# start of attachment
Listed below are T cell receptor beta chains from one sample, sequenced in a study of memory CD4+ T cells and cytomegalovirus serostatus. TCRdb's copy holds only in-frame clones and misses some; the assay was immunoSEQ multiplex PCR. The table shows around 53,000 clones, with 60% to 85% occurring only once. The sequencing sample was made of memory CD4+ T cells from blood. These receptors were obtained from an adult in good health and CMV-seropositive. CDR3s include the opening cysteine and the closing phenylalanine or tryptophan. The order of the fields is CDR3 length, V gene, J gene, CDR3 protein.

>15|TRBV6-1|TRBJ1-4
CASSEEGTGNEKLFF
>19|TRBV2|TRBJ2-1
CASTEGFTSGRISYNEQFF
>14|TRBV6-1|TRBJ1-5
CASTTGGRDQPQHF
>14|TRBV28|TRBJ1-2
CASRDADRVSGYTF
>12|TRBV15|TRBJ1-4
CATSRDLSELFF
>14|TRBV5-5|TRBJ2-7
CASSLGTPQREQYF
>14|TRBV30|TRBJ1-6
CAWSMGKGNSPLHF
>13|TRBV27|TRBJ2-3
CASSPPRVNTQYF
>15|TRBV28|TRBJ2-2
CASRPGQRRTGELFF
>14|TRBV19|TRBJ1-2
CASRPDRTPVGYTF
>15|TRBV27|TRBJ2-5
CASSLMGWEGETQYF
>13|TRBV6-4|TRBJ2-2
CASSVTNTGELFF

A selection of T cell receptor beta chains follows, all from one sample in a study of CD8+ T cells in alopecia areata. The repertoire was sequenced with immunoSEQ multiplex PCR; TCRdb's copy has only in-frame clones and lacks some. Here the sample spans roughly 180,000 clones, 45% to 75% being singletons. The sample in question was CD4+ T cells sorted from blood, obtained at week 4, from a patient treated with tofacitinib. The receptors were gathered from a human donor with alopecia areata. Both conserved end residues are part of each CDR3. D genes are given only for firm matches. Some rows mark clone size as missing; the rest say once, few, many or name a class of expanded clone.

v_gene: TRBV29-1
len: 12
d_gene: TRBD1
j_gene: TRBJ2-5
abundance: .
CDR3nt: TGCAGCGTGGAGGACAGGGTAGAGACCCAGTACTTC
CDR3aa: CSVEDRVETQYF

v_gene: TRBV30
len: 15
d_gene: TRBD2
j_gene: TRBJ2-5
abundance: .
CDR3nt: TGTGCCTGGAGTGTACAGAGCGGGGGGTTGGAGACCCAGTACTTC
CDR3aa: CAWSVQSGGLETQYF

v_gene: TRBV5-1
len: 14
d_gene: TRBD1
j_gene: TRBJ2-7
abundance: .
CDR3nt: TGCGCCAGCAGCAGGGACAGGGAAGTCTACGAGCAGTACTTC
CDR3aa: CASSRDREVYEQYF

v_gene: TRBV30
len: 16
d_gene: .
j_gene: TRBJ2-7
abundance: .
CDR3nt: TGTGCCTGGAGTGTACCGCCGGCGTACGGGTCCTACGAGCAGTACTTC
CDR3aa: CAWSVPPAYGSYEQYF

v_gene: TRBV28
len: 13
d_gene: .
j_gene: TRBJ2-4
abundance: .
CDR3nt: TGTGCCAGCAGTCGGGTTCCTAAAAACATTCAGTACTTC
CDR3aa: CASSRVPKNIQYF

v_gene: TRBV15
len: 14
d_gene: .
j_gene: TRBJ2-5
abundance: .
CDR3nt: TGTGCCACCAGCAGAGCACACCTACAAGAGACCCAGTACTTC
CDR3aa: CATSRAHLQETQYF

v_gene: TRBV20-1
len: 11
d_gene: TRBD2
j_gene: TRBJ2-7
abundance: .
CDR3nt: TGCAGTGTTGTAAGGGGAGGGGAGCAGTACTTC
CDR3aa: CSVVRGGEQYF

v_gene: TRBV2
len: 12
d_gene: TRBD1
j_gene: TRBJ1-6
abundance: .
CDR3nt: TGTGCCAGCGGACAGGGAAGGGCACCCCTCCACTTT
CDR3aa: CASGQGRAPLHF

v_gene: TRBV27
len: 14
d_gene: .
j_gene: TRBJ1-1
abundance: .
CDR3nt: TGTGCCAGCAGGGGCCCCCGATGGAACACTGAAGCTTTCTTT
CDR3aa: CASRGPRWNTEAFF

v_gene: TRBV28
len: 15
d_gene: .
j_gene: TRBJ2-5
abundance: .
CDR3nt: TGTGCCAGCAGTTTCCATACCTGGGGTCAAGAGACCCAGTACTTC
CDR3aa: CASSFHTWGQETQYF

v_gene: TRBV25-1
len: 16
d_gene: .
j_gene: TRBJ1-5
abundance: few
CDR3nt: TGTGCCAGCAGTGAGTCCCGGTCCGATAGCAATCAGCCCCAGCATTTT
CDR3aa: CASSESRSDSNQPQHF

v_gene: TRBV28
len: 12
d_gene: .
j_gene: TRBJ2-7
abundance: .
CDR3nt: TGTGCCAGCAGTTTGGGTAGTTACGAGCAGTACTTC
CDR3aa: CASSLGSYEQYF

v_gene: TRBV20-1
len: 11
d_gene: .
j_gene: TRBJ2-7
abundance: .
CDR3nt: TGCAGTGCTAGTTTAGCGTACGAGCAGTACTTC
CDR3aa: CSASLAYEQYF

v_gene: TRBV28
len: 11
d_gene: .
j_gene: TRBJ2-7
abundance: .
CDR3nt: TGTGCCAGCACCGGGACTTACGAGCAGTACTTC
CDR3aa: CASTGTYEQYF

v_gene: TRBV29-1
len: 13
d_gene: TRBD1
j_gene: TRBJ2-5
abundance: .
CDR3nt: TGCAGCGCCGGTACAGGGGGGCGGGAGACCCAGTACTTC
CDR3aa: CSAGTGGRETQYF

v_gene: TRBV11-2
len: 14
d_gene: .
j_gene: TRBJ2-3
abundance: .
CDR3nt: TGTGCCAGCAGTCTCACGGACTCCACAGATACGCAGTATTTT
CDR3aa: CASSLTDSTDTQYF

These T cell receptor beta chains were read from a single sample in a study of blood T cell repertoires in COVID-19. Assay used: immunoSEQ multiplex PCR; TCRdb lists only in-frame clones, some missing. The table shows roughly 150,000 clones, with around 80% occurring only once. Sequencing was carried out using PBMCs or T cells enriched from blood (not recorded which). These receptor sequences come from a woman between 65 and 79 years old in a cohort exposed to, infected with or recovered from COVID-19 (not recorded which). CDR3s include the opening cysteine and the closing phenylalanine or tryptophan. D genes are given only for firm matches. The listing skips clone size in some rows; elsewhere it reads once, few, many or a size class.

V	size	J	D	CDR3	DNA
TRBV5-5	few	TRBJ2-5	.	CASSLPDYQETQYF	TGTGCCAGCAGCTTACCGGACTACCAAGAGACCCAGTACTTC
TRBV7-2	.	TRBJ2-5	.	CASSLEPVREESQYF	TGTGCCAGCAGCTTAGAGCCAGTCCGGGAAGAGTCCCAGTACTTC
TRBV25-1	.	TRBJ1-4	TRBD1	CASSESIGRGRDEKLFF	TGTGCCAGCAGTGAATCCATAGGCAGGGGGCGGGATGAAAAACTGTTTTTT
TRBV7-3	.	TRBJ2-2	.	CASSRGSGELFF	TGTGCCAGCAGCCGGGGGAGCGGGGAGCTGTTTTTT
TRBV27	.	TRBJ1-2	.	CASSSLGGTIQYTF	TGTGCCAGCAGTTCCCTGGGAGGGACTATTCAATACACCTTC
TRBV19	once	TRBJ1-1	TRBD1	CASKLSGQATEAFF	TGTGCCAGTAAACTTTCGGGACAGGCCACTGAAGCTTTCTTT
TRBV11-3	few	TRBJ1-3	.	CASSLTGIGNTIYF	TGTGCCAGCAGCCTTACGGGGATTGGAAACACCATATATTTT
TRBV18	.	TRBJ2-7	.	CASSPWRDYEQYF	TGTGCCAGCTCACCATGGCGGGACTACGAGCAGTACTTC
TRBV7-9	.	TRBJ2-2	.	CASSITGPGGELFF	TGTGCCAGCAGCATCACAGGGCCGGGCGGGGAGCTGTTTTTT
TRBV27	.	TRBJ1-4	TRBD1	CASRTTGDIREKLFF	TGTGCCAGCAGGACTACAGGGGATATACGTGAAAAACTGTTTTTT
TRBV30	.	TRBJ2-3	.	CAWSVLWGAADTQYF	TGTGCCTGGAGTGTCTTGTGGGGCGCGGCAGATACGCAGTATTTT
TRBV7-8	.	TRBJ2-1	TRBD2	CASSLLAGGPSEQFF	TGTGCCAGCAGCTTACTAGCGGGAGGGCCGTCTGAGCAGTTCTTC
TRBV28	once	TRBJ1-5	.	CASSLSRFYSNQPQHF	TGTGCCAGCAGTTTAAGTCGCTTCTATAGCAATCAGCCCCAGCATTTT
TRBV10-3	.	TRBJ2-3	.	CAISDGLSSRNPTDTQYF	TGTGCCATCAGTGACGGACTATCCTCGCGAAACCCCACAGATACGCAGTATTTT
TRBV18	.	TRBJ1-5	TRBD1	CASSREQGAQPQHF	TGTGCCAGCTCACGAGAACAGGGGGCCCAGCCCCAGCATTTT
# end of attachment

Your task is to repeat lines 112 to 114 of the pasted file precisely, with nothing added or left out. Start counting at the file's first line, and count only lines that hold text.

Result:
len: 11
d_gene: .
j_gene: TRBJ2-7